The Couple Who Bought 55 Acres Of Barren Land And Transformed It Into A 300 Acre Wildlife
The Couple Who Bought 55 Acres Of Barren Land And Transformed It Into A 300 Acre Wildlife Sanctuary
In today’s world, where global warming has become an accepted scientific fact, where species of plants and animals are vanishing from the planet at an unexpected rate, where vital water resources are drying up due to the unrelenting pace of deforestation, the fact that the 300 acres of barren land in the area Kodagu district has been nurtured and converted into a forest gives us a hope that not everything is destroyed and there are humans who are still there fighting selflessly for everyone of us. When Malhotra couple came to India for the funeral of Anil’s father in 1986, the pollution in Haridwar horrified them, that was when they decided to do something to reclaim forests in the country.
Vision accompanying passion
Pamela and Anil Malhotra, the couple passionate about wildlife and nature conservation, bought 55 acres of land 23 years ago and today they have converted it into a beautiful forest which encompasses an area of 300 acres land in Brahmagiri, a mountain range in western ghats. SAI (Save Animals Initiative) sanctuary is located in the Kodagu district in Karnataka. SAI Sanctuary is the only private sanctuary in India, acme to host animals like Bengal Tiger, Sambhar and Asian Elephants.
The efforts to make a wildlife sanctuary started in 1991 and the rules were: no chopping down of any tree, no human interference and no poachers. After 25 years their unmatched passion is responsible to transform barren land into a wildlife sanctuary. Several cameras are installed across the sanctuary to identify new animals and keep a track on poachers.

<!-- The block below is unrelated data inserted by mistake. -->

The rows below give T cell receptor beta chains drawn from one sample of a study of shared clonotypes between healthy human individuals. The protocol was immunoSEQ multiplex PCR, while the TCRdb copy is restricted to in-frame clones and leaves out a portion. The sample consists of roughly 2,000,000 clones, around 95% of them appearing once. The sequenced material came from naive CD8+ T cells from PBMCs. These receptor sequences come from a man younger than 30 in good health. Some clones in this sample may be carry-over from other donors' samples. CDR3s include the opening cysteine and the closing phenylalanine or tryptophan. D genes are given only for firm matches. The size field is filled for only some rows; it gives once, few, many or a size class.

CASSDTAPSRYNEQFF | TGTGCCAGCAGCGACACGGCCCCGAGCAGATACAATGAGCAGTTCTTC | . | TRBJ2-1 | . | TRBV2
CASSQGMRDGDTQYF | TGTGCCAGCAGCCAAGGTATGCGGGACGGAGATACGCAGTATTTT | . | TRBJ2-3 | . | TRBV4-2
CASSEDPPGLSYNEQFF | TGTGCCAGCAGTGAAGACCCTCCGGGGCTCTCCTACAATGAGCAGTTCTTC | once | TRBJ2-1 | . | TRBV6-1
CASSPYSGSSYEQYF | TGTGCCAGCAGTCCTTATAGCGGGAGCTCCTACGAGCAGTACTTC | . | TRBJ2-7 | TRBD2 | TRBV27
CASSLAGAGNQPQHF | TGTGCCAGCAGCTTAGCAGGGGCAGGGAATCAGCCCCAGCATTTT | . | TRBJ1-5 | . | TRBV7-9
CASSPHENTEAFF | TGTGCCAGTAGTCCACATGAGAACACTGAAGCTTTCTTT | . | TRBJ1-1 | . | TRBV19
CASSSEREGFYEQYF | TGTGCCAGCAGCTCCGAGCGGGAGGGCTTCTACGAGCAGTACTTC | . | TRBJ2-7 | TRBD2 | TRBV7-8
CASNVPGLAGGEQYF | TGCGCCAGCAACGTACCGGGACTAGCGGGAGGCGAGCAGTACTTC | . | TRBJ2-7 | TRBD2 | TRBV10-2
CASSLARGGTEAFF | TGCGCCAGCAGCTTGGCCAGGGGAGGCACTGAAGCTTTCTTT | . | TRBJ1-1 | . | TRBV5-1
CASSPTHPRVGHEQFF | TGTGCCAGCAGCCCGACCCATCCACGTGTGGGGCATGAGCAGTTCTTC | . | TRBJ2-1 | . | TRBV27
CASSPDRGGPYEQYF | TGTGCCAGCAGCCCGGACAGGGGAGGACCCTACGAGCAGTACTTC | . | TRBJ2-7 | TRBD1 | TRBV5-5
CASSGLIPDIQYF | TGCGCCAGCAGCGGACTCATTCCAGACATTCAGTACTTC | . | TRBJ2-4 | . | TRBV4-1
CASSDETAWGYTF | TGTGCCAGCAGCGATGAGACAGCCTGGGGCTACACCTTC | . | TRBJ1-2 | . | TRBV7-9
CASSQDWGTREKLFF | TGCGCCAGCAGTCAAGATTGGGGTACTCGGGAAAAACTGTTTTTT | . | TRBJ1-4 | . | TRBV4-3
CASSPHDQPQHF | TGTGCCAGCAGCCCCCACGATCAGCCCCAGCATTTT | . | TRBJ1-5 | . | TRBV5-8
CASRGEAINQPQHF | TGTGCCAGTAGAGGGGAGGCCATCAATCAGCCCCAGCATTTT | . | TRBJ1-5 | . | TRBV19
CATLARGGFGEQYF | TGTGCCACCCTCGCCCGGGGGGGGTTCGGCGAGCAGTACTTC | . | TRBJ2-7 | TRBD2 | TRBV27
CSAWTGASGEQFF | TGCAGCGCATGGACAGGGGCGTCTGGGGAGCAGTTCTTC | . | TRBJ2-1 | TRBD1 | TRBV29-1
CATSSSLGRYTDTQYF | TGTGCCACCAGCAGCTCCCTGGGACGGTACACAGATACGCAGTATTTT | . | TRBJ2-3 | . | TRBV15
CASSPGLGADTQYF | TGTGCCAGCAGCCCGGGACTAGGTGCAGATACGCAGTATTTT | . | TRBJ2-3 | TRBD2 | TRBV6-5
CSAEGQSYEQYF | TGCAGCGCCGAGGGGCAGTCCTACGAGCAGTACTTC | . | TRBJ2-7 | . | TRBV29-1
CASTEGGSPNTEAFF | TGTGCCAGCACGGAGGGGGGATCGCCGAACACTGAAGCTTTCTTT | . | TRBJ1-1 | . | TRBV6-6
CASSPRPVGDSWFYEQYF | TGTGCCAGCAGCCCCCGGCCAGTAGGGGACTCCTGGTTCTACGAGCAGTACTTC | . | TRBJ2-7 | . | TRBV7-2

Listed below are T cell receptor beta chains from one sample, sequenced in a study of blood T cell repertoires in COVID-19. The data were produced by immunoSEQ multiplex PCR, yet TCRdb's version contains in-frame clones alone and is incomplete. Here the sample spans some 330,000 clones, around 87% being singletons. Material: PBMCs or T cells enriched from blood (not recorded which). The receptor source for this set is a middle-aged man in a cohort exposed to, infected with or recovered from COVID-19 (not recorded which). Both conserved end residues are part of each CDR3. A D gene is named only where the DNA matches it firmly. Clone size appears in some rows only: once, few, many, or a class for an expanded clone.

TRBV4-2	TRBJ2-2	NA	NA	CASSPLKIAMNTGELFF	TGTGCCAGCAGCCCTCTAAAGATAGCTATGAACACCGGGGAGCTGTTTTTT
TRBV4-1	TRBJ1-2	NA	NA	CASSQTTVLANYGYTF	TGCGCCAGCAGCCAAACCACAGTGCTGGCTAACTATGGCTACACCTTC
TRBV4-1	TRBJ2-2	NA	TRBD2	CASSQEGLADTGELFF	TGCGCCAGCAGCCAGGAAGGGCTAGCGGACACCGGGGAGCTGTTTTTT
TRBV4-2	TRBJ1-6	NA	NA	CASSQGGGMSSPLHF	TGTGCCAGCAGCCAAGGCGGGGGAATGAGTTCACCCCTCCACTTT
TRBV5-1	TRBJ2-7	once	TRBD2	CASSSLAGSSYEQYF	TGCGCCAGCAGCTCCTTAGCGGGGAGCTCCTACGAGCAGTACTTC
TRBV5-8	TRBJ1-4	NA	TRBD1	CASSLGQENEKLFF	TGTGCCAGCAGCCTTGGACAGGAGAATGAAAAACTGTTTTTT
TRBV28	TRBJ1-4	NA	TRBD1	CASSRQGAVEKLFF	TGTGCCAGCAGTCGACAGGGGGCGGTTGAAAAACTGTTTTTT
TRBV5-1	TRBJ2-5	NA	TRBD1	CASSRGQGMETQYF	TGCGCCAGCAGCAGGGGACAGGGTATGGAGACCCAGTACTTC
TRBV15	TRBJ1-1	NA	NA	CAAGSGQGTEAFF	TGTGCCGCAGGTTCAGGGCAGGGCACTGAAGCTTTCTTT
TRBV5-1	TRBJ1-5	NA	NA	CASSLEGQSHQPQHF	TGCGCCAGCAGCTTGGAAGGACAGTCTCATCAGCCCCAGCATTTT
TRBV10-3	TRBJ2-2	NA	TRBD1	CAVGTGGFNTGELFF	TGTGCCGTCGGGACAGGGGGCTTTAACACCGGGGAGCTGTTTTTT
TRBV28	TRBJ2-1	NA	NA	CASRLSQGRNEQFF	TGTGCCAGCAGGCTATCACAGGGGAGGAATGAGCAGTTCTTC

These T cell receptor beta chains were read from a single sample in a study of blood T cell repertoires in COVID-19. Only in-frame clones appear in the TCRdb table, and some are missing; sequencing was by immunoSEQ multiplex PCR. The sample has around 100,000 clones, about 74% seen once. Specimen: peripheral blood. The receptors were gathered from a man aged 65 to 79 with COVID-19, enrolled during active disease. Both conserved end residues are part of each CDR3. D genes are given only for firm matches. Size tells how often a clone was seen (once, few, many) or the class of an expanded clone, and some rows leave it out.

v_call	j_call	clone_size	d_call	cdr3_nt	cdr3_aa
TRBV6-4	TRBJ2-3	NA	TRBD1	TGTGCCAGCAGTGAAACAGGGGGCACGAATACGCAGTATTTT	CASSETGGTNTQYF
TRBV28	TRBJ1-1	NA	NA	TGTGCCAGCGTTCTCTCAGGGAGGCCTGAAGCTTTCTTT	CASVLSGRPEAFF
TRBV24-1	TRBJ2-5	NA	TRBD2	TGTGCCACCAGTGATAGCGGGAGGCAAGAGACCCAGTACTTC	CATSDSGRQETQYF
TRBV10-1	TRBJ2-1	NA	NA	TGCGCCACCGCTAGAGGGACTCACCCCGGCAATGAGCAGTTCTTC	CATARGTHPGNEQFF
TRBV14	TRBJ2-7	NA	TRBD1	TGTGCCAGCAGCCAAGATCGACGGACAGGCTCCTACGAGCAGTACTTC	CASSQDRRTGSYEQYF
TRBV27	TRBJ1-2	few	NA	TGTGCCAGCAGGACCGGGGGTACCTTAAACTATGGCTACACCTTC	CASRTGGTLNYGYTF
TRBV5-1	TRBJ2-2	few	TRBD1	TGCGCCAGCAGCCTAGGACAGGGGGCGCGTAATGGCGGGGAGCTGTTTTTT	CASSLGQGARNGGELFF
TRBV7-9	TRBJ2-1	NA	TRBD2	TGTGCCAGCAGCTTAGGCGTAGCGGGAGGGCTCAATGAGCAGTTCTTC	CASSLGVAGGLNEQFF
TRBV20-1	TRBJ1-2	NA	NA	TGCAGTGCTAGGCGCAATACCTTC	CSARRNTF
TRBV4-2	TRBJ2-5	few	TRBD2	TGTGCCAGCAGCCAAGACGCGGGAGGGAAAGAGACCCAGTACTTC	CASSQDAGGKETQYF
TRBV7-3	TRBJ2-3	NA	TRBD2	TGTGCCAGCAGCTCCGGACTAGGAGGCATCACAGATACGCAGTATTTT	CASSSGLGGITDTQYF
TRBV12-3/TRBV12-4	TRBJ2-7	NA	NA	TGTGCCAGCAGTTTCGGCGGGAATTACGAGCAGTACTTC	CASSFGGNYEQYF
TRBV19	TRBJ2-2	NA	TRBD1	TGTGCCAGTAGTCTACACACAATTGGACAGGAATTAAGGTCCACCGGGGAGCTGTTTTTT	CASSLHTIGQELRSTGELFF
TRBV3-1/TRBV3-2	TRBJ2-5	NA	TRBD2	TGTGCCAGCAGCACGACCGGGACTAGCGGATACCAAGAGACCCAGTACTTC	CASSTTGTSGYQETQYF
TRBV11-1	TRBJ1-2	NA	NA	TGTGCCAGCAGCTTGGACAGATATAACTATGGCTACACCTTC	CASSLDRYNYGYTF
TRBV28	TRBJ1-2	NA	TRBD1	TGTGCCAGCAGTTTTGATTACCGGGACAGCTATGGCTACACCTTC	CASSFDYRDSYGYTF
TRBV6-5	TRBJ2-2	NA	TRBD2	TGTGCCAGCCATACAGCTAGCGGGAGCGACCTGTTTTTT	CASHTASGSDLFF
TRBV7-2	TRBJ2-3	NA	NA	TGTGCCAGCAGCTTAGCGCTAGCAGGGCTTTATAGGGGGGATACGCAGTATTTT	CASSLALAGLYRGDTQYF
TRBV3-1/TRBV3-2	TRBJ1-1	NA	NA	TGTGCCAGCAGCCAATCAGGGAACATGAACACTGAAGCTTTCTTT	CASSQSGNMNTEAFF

“Our aim is to preserve the flora and fauna, especially the rainforests for the future generation. We believe that when we die we should give back the same earth which we got from our ancestors to the next generation,” says Dr. Anil.
Tough but rewarding journey
When Malhotra couple started this sanctuary, they invested their own money. Now they are registered not-for-profit trust which runs on donations which get tax exemptions. Apart from funds, another challenge comes while patrolling the sanctuary. To counter this, they spread awareness about preserving wildlife and nature in schools and nearby villages.
Pamela, “The problem is we expect the government to do everything. Like-minded people, NGOs and other agencies should purchase land do their own bit to conserve the wildlife. We chose Kodagu because it is the micro hotspot of biodiversity in the entire planet.”
They bought around 55 acres of unused and abandoned land from the local farmers who were not using it due to excess of rainfall in Kodagu district of Karnataka. The passion to expand the green grew stronger and they kept buying lands from farmers who weren’t using them. This way the land was used for and also farmers got money to repay their debts as the land was anyway lying idle. As the green cover expanded, the animal and the bird species increased too. The flora of this sanctuary includes hundreds of varieties of indigenous trees, many of which are of medicinal value.
The couple has grown 10-12 acres of coffee and around 15 acres of cardamom on the land and other vegetables are also being cultivated here. They are also involved in organic farming on the same land. The sanctuary, which offers a unique experience to the visitors, runs completely on solar and alternate energy.
The sanctuary also won the “Wildlife and Tourism Initiative of the Year” award by Sanctuary Asia in conjunction with Tour Operators for Tigers in 2014.